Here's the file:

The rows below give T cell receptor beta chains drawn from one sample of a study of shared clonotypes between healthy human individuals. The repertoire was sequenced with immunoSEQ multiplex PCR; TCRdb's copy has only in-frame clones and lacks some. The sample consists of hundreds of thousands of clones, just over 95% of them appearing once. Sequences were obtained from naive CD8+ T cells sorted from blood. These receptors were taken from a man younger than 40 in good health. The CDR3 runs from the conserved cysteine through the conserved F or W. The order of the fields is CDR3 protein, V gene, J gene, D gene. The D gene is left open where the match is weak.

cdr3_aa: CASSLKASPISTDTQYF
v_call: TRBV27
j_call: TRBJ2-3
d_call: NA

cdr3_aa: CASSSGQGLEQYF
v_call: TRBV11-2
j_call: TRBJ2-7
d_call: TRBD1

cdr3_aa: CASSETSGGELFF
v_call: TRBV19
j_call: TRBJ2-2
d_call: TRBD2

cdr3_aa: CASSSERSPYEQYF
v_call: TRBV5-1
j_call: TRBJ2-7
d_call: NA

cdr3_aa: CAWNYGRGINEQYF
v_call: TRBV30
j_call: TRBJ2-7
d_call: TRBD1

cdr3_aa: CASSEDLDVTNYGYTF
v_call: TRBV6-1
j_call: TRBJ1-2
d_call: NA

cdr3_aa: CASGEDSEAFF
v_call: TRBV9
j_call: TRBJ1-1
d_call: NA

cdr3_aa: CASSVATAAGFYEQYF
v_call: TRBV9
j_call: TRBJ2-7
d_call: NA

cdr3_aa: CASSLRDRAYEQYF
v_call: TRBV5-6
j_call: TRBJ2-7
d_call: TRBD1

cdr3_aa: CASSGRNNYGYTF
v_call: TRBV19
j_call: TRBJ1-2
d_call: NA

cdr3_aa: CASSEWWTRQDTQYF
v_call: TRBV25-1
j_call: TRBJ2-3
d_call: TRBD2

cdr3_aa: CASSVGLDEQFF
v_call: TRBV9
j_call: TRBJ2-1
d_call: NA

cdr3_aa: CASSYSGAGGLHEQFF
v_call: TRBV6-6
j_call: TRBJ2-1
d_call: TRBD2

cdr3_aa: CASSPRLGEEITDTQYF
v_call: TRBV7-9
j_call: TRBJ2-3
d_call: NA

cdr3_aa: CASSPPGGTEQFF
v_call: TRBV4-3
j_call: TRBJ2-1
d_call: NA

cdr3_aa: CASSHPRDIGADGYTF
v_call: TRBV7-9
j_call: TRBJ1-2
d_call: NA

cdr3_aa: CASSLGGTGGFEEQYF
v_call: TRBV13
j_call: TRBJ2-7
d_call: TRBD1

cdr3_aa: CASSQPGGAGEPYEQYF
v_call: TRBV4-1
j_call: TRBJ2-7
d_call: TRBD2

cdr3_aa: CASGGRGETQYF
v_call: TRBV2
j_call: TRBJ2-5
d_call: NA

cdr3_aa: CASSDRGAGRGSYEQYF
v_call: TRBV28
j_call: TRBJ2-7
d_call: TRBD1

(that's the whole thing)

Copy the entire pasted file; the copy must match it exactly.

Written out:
The rows below give T cell receptor beta chains drawn from one sample of a study of shared clonotypes between healthy human individuals. The repertoire was sequenced with immunoSEQ multiplex PCR; TCRdb's copy has only in-frame clones and lacks some. The sample consists of hundreds of thousands of clones, just over 95% of them appearing once. Sequences were obtained from naive CD8+ T cells sorted from blood. These receptors were taken from a man younger than 40 in good health. The CDR3 runs from the conserved cysteine through the conserved F or W. The order of the fields is CDR3 protein, V gene, J gene, D gene. The D gene is left open where the match is weak.

cdr3_aa: CASSLKASPISTDTQYF
v_call: TRBV27
j_call: TRBJ2-3
d_call: NA

cdr3_aa: CASSSGQGLEQYF
v_call: TRBV11-2
j_call: TRBJ2-7
d_call: TRBD1

cdr3_aa: CASSETSGGELFF
v_call: TRBV19
j_call: TRBJ2-2
d_call: TRBD2

cdr3_aa: CASSSERSPYEQYF
v_call: TRBV5-1
j_call: TRBJ2-7
d_call: NA

cdr3_aa: CAWNYGRGINEQYF
v_call: TRBV30
j_call: TRBJ2-7
d_call: TRBD1

cdr3_aa: CASSEDLDVTNYGYTF
v_call: TRBV6-1
j_call: TRBJ1-2
d_call: NA

cdr3_aa: CASGEDSEAFF
v_call: TRBV9
j_call: TRBJ1-1
d_call: NA

cdr3_aa: CASSVATAAGFYEQYF
v_call: TRBV9
j_call: TRBJ2-7
d_call: NA

cdr3_aa: CASSLRDRAYEQYF
v_call: TRBV5-6
j_call: TRBJ2-7
d_call: TRBD1

cdr3_aa: CASSGRNNYGYTF
v_call: TRBV19
j_call: TRBJ1-2
d_call: NA

cdr3_aa: CASSEWWTRQDTQYF
v_call: TRBV25-1
j_call: TRBJ2-3
d_call: TRBD2

cdr3_aa: CASSVGLDEQFF
v_call: TRBV9
j_call: TRBJ2-1
d_call: NA

cdr3_aa: CASSYSGAGGLHEQFF
v_call: TRBV6-6
j_call: TRBJ2-1
d_call: TRBD2

cdr3_aa: CASSPRLGEEITDTQYF
v_call: TRBV7-9
j_call: TRBJ2-3
d_call: NA

cdr3_aa: CASSPPGGTEQFF
v_call: TRBV4-3
j_call: TRBJ2-1
d_call: NA

cdr3_aa: CASSHPRDIGADGYTF
v_call: TRBV7-9
j_call: TRBJ1-2
d_call: NA

cdr3_aa: CASSLGGTGGFEEQYF
v_call: TRBV13
j_call: TRBJ2-7
d_call: TRBD1

cdr3_aa: CASSQPGGAGEPYEQYF
v_call: TRBV4-1
j_call: TRBJ2-7
d_call: TRBD2

cdr3_aa: CASGGRGETQYF
v_call: TRBV2
j_call: TRBJ2-5
d_call: NA

cdr3_aa: CASSDRGAGRGSYEQYF
v_call: TRBV28
j_call: TRBJ2-7
d_call: TRBD1